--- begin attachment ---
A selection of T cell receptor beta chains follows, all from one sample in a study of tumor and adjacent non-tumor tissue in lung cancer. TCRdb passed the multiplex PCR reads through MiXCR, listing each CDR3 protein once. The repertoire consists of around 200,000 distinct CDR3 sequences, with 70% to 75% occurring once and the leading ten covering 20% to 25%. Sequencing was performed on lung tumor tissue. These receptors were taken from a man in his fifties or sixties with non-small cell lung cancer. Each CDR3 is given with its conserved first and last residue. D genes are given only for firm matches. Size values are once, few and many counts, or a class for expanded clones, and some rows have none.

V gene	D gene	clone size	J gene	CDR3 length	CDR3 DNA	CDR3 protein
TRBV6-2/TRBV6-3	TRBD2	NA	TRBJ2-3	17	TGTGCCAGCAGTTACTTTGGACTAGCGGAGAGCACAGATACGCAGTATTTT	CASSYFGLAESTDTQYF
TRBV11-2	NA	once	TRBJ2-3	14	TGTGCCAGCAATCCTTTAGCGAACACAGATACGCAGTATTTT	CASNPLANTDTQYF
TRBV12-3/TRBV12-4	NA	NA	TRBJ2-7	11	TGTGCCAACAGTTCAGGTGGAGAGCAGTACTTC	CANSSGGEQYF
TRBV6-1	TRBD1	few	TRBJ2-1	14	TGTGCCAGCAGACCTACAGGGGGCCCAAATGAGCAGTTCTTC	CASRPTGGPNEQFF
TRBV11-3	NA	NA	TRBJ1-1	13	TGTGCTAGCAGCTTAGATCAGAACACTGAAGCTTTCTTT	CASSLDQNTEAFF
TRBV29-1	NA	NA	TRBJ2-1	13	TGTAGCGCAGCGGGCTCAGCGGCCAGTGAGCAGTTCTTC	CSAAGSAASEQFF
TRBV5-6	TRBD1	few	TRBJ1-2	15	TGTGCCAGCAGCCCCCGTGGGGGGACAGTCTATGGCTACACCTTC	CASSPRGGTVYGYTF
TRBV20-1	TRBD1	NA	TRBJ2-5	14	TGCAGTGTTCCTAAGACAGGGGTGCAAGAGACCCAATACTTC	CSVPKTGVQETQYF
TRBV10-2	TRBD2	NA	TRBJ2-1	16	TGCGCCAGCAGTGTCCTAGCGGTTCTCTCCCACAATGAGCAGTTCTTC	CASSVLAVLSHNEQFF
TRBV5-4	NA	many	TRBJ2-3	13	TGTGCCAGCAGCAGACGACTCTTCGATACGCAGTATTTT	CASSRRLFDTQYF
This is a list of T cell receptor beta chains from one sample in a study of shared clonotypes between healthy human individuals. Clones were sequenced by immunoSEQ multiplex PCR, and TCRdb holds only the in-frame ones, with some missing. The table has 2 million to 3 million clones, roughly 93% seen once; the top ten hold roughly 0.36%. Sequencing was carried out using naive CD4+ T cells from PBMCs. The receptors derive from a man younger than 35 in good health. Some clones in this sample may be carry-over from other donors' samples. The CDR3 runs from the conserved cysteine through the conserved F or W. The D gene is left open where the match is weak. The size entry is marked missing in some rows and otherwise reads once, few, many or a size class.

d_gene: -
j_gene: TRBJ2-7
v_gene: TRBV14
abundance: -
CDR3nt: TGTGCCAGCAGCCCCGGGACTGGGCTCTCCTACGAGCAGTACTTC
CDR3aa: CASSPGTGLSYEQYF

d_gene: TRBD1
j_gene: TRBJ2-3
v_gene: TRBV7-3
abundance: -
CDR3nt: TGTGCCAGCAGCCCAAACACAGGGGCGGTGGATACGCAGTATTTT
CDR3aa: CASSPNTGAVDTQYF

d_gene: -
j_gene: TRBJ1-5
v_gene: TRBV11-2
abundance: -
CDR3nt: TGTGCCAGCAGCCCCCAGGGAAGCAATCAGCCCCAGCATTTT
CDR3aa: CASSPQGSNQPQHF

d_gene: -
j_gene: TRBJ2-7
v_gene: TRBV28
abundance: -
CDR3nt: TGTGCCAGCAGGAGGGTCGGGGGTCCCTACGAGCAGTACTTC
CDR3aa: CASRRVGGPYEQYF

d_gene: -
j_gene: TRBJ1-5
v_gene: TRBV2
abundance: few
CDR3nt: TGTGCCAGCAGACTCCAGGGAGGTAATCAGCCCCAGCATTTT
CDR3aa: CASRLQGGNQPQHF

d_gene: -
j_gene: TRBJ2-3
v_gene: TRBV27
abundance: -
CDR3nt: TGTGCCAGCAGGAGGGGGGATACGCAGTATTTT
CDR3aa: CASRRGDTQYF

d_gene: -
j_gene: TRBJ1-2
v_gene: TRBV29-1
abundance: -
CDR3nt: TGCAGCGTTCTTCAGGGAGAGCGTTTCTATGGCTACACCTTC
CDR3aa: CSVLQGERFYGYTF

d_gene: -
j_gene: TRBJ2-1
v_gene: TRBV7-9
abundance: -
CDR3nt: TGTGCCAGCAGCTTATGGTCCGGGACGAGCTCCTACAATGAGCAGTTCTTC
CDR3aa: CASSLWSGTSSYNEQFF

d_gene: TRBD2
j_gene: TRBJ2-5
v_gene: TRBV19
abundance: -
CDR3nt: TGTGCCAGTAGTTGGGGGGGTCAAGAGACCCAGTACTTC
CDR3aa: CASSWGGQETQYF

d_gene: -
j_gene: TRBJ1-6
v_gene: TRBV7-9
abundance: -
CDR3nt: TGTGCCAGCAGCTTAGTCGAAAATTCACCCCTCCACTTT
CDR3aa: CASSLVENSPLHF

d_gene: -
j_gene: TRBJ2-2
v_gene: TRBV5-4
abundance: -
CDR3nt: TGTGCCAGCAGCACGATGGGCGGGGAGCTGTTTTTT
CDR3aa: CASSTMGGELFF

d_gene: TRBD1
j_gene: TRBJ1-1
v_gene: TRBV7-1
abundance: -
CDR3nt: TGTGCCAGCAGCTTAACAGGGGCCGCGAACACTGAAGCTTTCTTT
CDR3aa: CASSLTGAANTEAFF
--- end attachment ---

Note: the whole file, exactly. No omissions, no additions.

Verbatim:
A selection of T cell receptor beta chains follows, all from one sample in a study of tumor and adjacent non-tumor tissue in lung cancer. TCRdb passed the multiplex PCR reads through MiXCR, listing each CDR3 protein once. The repertoire consists of around 200,000 distinct CDR3 sequences, with 70% to 75% occurring once and the leading ten covering 20% to 25%. Sequencing was performed on lung tumor tissue. These receptors were taken from a man in his fifties or sixties with non-small cell lung cancer. Each CDR3 is given with its conserved first and last residue. D genes are given only for firm matches. Size values are once, few and many counts, or a class for expanded clones, and some rows have none.

V gene	D gene	clone size	J gene	CDR3 length	CDR3 DNA	CDR3 protein
TRBV6-2/TRBV6-3	TRBD2	NA	TRBJ2-3	17	TGTGCCAGCAGTTACTTTGGACTAGCGGAGAGCACAGATACGCAGTATTTT	CASSYFGLAESTDTQYF
TRBV11-2	NA	once	TRBJ2-3	14	TGTGCCAGCAATCCTTTAGCGAACACAGATACGCAGTATTTT	CASNPLANTDTQYF
TRBV12-3/TRBV12-4	NA	NA	TRBJ2-7	11	TGTGCCAACAGTTCAGGTGGAGAGCAGTACTTC	CANSSGGEQYF
TRBV6-1	TRBD1	few	TRBJ2-1	14	TGTGCCAGCAGACCTACAGGGGGCCCAAATGAGCAGTTCTTC	CASRPTGGPNEQFF
TRBV11-3	NA	NA	TRBJ1-1	13	TGTGCTAGCAGCTTAGATCAGAACACTGAAGCTTTCTTT	CASSLDQNTEAFF
TRBV29-1	NA	NA	TRBJ2-1	13	TGTAGCGCAGCGGGCTCAGCGGCCAGTGAGCAGTTCTTC	CSAAGSAASEQFF
TRBV5-6	TRBD1	few	TRBJ1-2	15	TGTGCCAGCAGCCCCCGTGGGGGGACAGTCTATGGCTACACCTTC	CASSPRGGTVYGYTF
TRBV20-1	TRBD1	NA	TRBJ2-5	14	TGCAGTGTTCCTAAGACAGGGGTGCAAGAGACCCAATACTTC	CSVPKTGVQETQYF
TRBV10-2	TRBD2	NA	TRBJ2-1	16	TGCGCCAGCAGTGTCCTAGCGGTTCTCTCCCACAATGAGCAGTTCTTC	CASSVLAVLSHNEQFF
TRBV5-4	NA	many	TRBJ2-3	13	TGTGCCAGCAGCAGACGACTCTTCGATACGCAGTATTTT	CASSRRLFDTQYF
This is a list of T cell receptor beta chains from one sample in a study of shared clonotypes between healthy human individuals. Clones were sequenced by immunoSEQ multiplex PCR, and TCRdb holds only the in-frame ones, with some missing. The table has 2 million to 3 million clones, roughly 93% seen once; the top ten hold roughly 0.36%. Sequencing was carried out using naive CD4+ T cells from PBMCs. The receptors derive from a man younger than 35 in good health. Some clones in this sample may be carry-over from other donors' samples. The CDR3 runs from the conserved cysteine through the conserved F or W. The D gene is left open where the match is weak. The size entry is marked missing in some rows and otherwise reads once, few, many or a size class.

d_gene: -
j_gene: TRBJ2-7
v_gene: TRBV14
abundance: -
CDR3nt: TGTGCCAGCAGCCCCGGGACTGGGCTCTCCTACGAGCAGTACTTC
CDR3aa: CASSPGTGLSYEQYF

d_gene: TRBD1
j_gene: TRBJ2-3
v_gene: TRBV7-3
abundance: -
CDR3nt: TGTGCCAGCAGCCCAAACACAGGGGCGGTGGATACGCAGTATTTT
CDR3aa: CASSPNTGAVDTQYF

d_gene: -
j_gene: TRBJ1-5
v_gene: TRBV11-2
abundance: -
CDR3nt: TGTGCCAGCAGCCCCCAGGGAAGCAATCAGCCCCAGCATTTT
CDR3aa: CASSPQGSNQPQHF

d_gene: -
j_gene: TRBJ2-7
v_gene: TRBV28
abundance: -
CDR3nt: TGTGCCAGCAGGAGGGTCGGGGGTCCCTACGAGCAGTACTTC
CDR3aa: CASRRVGGPYEQYF

d_gene: -
j_gene: TRBJ1-5
v_gene: TRBV2
abundance: few
CDR3nt: TGTGCCAGCAGACTCCAGGGAGGTAATCAGCCCCAGCATTTT
CDR3aa: CASRLQGGNQPQHF

d_gene: -
j_gene: TRBJ2-3
v_gene: TRBV27
abundance: -
CDR3nt: TGTGCCAGCAGGAGGGGGGATACGCAGTATTTT
CDR3aa: CASRRGDTQYF

d_gene: -
j_gene: TRBJ1-2
v_gene: TRBV29-1
abundance: -
CDR3nt: TGCAGCGTTCTTCAGGGAGAGCGTTTCTATGGCTACACCTTC
CDR3aa: CSVLQGERFYGYTF

d_gene: -
j_gene: TRBJ2-1
v_gene: TRBV7-9
abundance: -
CDR3nt: TGTGCCAGCAGCTTATGGTCCGGGACGAGCTCCTACAATGAGCAGTTCTTC
CDR3aa: CASSLWSGTSSYNEQFF

d_gene: TRBD2
j_gene: TRBJ2-5
v_gene: TRBV19
abundance: -
CDR3nt: TGTGCCAGTAGTTGGGGGGGTCAAGAGACCCAGTACTTC
CDR3aa: CASSWGGQETQYF

d_gene: -
j_gene: TRBJ1-6
v_gene: TRBV7-9
abundance: -
CDR3nt: TGTGCCAGCAGCTTAGTCGAAAATTCACCCCTCCACTTT
CDR3aa: CASSLVENSPLHF

d_gene: -
j_gene: TRBJ2-2
v_gene: TRBV5-4
abundance: -
CDR3nt: TGTGCCAGCAGCACGATGGGCGGGGAGCTGTTTTTT
CDR3aa: CASSTMGGELFF

d_gene: TRBD1
j_gene: TRBJ1-1
v_gene: TRBV7-1
abundance: -
CDR3nt: TGTGCCAGCAGCTTAACAGGGGCCGCGAACACTGAAGCTTTCTTT
CDR3aa: CASSLTGAANTEAFF